Consumer participation/engagement has been fundamental to best practice in the mental health field for decades. Positive outcomes based on engagement, for those living with mental health issues, include self management and partnership in health management, retention in treatment/treatment adherence, capacity building, increase in confidence, and a sector which recognises the value of lived experience.
Learning from the experiences of mental health, consumer participation within the AOD treatment sector is increasingly being recognised as fundamental to necessary improvements in client retention, client service satisfaction and self-directed healthcare. In addition, improvements in policy, service delivery and practice, treatment uptake and staff/consumer relations can all be related back to improvements in consumer engagement.
What then is this nebulous concept with so great potential to improve staff and consumers’ experiences of AOD treatment services?
How does a theory transcend to practice and have the potential to improve communication, increase trust and the capacity of consumers to engage in service delivery, policy, procedure as well as improved social and health outcomes?
Organisational buy-in is essential
Consumer engagement is not only a practice, it also includes elements of the individual, environmental, structural and the social. When these elements come together, beneficial change can occur. Changes can only really come about and be sustained when services’ governance and management, staff and consumers ‘buy in’. There exists a degree of misapprehension and confusion in relation to consumer engagement/participation. This includes concerns that individuals will lose power or employment, a fear of loss of control, concerns in regard to cost (financial and work time), that consumers aren’t interested or capable of participation, and that it is ineffective. At the very base of issues impacting on positive consumer engagement, however, are that of stigma, discrimination, language and stereotypes—an inability to appreciate the value of lived experience: that consumers are the expert in their own lives.
Therefore, the elements at each level within the organisation which need to coalesce for consumer engagement to be effective include:
Service governance/management level direction, guidance and leadership; overt support of consumer engagement initiatives; obvious involvement; ensuring consumer engagement is core to policy; resourcing; and the provision of training (including attendance) for all staff and consumers.
Staff level attendance at relevant training; assessment and acknowledgement of individual fears or concerns; support and participation in consumer engagement initiatives; supporting and enacting relevant policy and procedures; valuing lived experience; working professionally and communicating consistently; and being open to change.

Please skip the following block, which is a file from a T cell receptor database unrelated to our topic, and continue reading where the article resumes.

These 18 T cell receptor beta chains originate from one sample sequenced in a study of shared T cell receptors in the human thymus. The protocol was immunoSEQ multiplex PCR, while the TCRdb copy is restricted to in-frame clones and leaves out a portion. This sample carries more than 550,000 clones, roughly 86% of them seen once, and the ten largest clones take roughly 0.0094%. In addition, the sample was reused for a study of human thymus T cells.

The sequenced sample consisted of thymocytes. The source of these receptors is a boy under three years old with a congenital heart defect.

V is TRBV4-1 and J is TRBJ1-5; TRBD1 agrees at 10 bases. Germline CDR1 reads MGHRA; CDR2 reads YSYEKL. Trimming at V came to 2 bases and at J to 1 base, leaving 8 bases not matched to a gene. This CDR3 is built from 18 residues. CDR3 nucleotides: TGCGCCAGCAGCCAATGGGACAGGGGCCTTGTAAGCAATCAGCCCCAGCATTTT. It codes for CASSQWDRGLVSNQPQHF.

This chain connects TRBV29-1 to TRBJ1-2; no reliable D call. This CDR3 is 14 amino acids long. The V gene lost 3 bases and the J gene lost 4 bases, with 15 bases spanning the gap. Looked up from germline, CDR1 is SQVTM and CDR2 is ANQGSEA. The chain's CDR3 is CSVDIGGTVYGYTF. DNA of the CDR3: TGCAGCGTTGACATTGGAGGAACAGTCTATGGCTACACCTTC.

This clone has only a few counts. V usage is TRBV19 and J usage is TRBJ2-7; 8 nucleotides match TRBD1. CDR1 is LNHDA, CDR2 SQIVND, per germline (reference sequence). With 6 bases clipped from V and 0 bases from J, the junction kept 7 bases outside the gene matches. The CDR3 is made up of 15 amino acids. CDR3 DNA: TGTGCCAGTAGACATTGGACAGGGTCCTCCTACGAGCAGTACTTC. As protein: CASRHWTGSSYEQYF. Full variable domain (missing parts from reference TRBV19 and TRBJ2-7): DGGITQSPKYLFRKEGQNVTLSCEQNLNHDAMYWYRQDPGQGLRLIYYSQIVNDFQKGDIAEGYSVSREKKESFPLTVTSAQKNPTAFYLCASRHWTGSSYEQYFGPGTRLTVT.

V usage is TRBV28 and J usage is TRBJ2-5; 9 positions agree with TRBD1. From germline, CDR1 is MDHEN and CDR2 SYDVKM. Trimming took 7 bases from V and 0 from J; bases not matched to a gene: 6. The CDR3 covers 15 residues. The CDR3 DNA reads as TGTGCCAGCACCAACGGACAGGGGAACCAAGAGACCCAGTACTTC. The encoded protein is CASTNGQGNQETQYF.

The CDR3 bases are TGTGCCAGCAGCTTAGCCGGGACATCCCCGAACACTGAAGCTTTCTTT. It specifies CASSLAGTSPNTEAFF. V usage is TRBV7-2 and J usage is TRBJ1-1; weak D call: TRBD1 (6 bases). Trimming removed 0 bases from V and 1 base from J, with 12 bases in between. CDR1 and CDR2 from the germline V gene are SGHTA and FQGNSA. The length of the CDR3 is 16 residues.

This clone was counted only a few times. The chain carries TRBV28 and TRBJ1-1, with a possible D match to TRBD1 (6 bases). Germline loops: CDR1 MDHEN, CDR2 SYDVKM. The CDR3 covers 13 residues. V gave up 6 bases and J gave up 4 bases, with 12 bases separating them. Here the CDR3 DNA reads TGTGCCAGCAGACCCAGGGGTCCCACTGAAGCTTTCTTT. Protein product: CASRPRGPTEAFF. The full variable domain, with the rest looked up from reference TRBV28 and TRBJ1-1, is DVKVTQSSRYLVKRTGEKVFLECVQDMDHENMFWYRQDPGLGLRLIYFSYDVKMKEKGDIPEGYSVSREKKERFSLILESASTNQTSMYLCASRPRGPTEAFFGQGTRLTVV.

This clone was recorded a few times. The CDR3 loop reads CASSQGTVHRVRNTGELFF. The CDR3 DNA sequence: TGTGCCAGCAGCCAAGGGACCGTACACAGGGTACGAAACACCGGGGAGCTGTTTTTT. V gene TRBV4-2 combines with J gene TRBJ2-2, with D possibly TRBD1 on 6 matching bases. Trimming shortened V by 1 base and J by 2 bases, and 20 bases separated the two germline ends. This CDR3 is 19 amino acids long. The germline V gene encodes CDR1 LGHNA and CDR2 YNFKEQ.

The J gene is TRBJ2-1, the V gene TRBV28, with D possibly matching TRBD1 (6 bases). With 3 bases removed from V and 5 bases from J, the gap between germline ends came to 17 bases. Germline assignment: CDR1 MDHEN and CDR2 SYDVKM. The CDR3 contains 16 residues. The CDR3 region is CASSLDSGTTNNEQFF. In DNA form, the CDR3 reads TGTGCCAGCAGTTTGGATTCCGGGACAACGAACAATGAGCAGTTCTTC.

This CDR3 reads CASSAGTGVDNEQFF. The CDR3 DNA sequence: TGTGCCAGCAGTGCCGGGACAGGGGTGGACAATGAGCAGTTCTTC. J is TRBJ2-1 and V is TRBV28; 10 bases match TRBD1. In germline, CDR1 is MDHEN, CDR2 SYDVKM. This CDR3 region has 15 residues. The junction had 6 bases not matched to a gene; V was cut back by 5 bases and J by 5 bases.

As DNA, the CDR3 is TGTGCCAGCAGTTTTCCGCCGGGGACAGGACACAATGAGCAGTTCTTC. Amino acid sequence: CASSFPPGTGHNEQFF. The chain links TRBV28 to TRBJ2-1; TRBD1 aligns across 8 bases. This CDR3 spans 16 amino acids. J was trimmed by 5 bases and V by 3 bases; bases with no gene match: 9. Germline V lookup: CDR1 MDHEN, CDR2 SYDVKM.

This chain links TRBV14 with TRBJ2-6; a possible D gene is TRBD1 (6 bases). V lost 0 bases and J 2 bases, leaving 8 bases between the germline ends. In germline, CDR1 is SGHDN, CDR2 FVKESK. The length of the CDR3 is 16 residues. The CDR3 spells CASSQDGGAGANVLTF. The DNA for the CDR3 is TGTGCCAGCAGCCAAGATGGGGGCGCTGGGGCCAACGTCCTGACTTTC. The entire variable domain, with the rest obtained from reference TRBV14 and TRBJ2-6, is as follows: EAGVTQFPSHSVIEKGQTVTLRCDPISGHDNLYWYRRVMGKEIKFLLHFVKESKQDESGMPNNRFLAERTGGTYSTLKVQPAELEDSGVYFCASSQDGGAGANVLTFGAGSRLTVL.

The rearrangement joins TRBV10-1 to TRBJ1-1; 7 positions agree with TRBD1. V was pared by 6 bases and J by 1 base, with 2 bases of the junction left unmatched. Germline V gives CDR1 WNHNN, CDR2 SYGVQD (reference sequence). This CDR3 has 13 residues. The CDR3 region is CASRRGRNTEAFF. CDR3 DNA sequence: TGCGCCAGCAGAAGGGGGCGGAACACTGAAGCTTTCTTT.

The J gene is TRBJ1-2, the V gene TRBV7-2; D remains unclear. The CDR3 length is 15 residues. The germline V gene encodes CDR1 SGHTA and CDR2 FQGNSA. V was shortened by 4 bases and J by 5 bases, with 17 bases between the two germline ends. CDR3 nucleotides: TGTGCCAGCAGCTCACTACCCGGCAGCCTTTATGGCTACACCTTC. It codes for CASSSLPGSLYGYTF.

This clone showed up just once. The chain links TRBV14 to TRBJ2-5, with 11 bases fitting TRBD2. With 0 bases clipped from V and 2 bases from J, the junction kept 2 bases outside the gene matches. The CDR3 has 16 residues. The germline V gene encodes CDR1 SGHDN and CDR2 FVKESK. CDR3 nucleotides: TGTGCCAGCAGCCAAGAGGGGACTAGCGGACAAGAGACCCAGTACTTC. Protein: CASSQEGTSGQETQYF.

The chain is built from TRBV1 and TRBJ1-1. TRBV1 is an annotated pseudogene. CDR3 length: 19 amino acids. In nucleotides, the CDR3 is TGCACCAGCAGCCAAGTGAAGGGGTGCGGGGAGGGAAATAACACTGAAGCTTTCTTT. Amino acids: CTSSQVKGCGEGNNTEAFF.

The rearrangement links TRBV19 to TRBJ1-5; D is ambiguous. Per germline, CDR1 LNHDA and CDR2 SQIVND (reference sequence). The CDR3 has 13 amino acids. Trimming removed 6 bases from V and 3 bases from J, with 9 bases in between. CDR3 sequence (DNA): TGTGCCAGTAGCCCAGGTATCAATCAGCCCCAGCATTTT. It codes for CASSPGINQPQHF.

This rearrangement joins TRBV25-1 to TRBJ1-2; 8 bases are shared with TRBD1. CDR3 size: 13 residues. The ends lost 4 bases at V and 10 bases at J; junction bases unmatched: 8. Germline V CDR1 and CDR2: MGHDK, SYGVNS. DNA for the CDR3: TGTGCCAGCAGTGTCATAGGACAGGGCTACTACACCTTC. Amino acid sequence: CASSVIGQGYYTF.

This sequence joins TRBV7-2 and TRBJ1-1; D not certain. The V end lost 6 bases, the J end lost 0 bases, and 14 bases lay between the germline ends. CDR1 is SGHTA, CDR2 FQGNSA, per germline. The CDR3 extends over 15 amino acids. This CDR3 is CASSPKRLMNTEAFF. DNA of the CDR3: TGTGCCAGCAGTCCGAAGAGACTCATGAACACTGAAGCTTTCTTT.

Consumer/client level attendance at relevant training; being open to change; not engaging in stigmatising attitudes (including self-stigma); participating in initiatives; valuing own and others’ lived experience; and thinking ‘outside the square’.
In a practical sense, consumer participation activities in AOD treatment services can fall into a series of types and levels of engagement.
To inform consumers of an issue—low level of engagement:
Information flyers, posters and other resources
To consult with consumer and obtain feedback—low/medium level of engagement:
To involve consumers in addressing concerns and aspirations—medium level of engagement:
To collaborate in partnership with consumers on the development of options and decision making—high level of engagement:
Expert advisory groups
To empower consumers with final decision-making opportunities—very high level of engagement:
Board of directors
Speeches and presentations
Identified and supported consumer positions
Consumer/peer driven research
Genuine participation is key
Perhaps one of the greatest challenges or barriers to successful change brought about through consumer participation is that of prior experiences and negative expectations. Consumers have often had negative experiences of not being ‘heard’, their lived experience not being valued, of not receiving feedback, not having complaints addressed, of tokenistic or nil involvement in project and program development (including their own AOD treatment), and of having suggestions and ideas dismissed without explanation. This can lead to disillusionment and suspicion when consumers are invited to participate in these initiatives: the belief that nothing will change regardless, or that their involvement will be undervalued. This is compounded by the reality that consumer participation projects and positive organisational change take time and require patience: baby steps, extensive planning and seeking of support from often time-poor staff and stakeholders.
Therefore, it becomes obvious that it takes a number of components, planning, training and support for consumer participation projects to come to fruition. Consumer initiatives do bring about sustainable change, capacity building, improved health and social outcomes—it’s worth the effort when you see the positives for staff and consumers alike.